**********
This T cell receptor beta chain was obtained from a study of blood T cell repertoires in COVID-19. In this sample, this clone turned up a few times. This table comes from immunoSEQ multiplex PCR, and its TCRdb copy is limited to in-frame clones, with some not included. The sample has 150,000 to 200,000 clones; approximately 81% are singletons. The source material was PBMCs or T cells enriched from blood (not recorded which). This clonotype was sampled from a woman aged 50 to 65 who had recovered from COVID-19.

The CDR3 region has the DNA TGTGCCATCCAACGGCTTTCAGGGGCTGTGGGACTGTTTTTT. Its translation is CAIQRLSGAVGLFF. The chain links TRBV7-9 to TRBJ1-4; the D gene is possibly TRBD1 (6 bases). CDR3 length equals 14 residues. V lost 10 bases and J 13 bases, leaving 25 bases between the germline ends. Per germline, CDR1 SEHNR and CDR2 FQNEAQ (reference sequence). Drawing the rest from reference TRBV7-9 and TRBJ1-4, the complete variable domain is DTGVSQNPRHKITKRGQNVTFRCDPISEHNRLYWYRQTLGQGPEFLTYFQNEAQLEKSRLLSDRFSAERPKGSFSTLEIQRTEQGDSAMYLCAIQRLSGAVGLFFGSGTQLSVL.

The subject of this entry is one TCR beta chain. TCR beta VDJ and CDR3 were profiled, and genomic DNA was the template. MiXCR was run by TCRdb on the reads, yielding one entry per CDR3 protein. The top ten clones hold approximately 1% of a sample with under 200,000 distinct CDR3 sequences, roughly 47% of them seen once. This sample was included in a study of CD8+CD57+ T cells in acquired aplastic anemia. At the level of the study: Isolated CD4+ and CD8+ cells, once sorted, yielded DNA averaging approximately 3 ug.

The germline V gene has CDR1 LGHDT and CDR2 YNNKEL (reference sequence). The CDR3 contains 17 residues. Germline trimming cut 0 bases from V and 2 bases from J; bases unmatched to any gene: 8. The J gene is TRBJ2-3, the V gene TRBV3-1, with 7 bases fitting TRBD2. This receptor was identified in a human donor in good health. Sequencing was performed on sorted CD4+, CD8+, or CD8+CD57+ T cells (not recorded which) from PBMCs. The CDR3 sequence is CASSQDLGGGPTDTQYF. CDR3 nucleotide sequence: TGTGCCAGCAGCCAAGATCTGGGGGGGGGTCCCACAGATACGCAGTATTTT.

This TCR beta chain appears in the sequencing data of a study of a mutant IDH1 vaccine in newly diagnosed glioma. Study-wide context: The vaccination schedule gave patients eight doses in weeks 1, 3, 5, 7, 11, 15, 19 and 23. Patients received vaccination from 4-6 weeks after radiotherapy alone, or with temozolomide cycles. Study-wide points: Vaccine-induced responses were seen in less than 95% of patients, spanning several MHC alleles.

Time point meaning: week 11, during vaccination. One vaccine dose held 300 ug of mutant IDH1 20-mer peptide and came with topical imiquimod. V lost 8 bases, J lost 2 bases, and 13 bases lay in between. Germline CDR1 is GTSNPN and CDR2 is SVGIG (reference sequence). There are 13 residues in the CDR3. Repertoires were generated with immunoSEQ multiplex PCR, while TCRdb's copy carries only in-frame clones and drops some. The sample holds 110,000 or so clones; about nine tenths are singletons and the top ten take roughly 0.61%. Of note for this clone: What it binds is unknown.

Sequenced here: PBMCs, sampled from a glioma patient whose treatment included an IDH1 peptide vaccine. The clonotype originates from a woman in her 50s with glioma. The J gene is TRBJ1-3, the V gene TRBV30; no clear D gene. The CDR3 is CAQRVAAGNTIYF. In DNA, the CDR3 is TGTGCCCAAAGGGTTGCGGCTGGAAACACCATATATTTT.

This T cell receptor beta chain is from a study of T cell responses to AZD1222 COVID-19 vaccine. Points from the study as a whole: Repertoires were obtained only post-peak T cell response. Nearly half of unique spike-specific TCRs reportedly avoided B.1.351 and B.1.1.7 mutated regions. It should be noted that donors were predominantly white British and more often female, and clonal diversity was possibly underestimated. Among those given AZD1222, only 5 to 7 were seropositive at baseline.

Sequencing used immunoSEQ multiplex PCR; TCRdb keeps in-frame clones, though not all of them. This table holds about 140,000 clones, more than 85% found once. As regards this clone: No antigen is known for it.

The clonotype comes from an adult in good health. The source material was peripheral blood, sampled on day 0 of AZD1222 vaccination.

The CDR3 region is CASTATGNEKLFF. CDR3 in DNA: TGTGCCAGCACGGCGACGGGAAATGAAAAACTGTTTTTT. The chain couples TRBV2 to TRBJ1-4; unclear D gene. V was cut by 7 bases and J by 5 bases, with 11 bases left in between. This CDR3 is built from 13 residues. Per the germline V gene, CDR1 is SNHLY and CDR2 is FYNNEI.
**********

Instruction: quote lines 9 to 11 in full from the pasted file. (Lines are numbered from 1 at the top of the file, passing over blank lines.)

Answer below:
Sequencing used immunoSEQ multiplex PCR; TCRdb keeps in-frame clones, though not all of them. This table holds about 140,000 clones, more than 85% found once. As regards this clone: No antigen is known for it.

The clonotype comes from an adult in good health. The source material was peripheral blood, sampled on day 0 of AZD1222 vaccination.

The CDR3 region is CASTATGNEKLFF. CDR3 in DNA: TGTGCCAGCACGGCGACGGGAAATGAAAAACTGTTTTTT. The chain couples TRBV2 to TRBJ1-4; unclear D gene. V was cut by 7 bases and J by 5 bases, with 11 bases left in between. This CDR3 is built from 13 residues. Per the germline V gene, CDR1 is SNHLY and CDR2 is FYNNEI.